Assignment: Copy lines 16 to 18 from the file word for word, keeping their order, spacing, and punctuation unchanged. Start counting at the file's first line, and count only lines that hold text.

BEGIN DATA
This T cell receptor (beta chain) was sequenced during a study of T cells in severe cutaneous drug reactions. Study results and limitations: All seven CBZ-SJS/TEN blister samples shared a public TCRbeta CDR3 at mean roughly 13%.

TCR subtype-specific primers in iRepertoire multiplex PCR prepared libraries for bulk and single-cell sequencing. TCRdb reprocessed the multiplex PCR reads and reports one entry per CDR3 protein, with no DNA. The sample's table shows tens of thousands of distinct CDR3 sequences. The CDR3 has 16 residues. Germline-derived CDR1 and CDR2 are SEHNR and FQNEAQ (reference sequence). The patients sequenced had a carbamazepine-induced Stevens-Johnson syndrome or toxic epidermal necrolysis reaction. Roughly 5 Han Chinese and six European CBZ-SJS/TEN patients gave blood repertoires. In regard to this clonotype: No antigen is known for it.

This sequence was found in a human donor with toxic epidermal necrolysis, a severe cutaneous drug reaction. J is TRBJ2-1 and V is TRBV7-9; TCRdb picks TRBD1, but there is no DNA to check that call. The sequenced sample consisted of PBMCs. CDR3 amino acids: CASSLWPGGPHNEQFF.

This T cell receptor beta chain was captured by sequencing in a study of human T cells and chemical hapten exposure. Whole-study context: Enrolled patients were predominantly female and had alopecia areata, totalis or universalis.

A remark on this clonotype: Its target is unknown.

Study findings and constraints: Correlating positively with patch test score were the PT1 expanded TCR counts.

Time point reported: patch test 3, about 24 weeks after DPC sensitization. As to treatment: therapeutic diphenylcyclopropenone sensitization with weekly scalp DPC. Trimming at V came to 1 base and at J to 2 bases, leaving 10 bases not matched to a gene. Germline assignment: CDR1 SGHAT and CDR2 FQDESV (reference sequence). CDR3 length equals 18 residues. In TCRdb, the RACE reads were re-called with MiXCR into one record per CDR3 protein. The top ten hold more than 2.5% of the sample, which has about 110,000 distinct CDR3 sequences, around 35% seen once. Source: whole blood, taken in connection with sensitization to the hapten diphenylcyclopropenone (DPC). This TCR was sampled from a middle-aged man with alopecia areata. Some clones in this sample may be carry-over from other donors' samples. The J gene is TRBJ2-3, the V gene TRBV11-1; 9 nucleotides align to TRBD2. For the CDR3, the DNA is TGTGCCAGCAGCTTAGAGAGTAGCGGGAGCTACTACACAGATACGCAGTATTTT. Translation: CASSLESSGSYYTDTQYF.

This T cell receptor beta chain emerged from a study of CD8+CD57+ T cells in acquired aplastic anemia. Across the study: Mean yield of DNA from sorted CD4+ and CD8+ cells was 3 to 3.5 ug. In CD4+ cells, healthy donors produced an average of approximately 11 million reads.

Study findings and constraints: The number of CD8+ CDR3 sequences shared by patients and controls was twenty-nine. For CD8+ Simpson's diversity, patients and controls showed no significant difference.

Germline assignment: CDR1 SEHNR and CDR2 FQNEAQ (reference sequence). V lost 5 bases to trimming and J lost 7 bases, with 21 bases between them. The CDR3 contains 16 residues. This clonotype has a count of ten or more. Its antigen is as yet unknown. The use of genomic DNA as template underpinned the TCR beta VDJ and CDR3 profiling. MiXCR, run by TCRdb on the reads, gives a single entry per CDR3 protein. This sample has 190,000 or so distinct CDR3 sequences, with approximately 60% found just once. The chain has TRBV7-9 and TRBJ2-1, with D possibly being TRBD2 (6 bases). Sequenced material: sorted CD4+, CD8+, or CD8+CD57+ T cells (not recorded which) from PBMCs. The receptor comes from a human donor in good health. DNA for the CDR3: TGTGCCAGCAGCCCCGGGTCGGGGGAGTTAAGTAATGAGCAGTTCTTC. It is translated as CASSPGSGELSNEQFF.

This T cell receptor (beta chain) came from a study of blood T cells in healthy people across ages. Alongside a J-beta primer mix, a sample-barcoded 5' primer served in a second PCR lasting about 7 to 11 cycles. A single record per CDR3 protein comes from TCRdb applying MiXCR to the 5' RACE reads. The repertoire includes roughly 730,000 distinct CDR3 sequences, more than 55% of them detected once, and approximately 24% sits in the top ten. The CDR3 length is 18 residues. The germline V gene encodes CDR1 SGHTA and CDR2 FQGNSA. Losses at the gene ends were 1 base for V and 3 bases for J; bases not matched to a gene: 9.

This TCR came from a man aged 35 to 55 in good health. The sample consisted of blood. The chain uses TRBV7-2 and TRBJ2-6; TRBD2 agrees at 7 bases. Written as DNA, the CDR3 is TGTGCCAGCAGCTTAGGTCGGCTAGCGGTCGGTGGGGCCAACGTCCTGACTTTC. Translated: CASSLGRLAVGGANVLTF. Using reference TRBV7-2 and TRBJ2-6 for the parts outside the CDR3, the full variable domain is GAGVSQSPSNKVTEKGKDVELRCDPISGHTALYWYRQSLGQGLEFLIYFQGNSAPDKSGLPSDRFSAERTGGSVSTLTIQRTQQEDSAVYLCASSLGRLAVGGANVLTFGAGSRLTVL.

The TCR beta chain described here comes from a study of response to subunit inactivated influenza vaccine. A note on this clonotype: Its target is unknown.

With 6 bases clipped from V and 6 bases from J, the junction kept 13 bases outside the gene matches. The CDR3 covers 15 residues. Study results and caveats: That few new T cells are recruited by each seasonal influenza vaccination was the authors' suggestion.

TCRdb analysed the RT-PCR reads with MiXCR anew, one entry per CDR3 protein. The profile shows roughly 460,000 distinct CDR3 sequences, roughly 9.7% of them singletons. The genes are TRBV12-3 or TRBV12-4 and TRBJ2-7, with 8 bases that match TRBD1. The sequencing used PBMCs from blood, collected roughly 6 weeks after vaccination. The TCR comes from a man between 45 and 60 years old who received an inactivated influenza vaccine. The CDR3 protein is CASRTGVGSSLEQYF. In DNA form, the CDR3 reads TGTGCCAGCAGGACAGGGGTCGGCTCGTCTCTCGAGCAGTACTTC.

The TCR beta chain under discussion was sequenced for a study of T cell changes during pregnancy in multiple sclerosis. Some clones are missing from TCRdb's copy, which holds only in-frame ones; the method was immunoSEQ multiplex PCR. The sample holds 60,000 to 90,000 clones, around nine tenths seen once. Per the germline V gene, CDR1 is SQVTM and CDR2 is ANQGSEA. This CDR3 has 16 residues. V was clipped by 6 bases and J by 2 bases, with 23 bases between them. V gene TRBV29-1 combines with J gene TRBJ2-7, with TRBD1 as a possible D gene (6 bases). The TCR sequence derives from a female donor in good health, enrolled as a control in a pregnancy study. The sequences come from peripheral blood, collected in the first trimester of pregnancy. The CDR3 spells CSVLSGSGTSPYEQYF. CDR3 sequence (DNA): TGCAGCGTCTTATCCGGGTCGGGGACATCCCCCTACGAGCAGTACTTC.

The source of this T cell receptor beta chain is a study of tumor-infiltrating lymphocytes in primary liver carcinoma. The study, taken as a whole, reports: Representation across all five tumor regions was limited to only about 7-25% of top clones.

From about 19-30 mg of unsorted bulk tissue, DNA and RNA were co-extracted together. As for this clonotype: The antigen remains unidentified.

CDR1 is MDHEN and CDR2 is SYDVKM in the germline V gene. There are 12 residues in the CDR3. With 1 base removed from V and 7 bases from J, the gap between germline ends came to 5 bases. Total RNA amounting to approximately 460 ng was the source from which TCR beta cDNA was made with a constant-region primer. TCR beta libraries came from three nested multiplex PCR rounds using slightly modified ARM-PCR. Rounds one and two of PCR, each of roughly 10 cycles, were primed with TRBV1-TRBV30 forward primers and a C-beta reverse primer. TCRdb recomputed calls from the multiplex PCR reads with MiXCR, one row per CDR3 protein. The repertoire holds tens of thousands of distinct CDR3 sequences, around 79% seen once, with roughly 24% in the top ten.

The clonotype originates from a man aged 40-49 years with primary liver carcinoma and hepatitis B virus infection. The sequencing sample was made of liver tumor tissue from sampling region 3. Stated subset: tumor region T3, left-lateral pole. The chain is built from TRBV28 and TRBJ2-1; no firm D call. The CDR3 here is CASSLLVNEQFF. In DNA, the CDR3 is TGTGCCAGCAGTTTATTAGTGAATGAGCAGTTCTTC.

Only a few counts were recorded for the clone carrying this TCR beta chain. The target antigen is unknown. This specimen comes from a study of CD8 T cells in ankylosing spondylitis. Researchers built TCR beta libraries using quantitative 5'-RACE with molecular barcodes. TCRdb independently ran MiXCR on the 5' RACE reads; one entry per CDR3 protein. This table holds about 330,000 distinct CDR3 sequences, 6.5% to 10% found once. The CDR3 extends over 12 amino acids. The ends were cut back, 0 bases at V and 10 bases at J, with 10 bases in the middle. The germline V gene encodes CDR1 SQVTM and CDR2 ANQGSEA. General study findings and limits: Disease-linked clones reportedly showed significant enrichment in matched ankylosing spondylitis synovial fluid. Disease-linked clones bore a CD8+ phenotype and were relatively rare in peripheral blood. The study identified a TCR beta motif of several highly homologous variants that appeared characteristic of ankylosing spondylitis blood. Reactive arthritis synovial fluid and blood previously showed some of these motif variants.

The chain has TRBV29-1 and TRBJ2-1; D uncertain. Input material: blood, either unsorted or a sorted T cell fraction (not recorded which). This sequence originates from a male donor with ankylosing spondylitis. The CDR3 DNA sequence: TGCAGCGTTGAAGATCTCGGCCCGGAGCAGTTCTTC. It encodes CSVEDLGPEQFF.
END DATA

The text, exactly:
The TCR beta chain under discussion was sequenced for a study of T cell changes during pregnancy in multiple sclerosis. Some clones are missing from TCRdb's copy, which holds only in-frame ones; the method was immunoSEQ multiplex PCR. The sample holds 60,000 to 90,000 clones, around nine tenths seen once. Per the germline V gene, CDR1 is SQVTM and CDR2 is ANQGSEA. This CDR3 has 16 residues. V was clipped by 6 bases and J by 2 bases, with 23 bases between them. V gene TRBV29-1 combines with J gene TRBJ2-7, with TRBD1 as a possible D gene (6 bases). The TCR sequence derives from a female donor in good health, enrolled as a control in a pregnancy study. The sequences come from peripheral blood, collected in the first trimester of pregnancy. The CDR3 spells CSVLSGSGTSPYEQYF. CDR3 sequence (DNA): TGCAGCGTCTTATCCGGGTCGGGGACATCCCCCTACGAGCAGTACTTC.

The source of this T cell receptor beta chain is a study of tumor-infiltrating lymphocytes in primary liver carcinoma. The study, taken as a whole, reports: Representation across all five tumor regions was limited to only about 7-25% of top clones.

From about 19-30 mg of unsorted bulk tissue, DNA and RNA were co-extracted together. As for this clonotype: The antigen remains unidentified.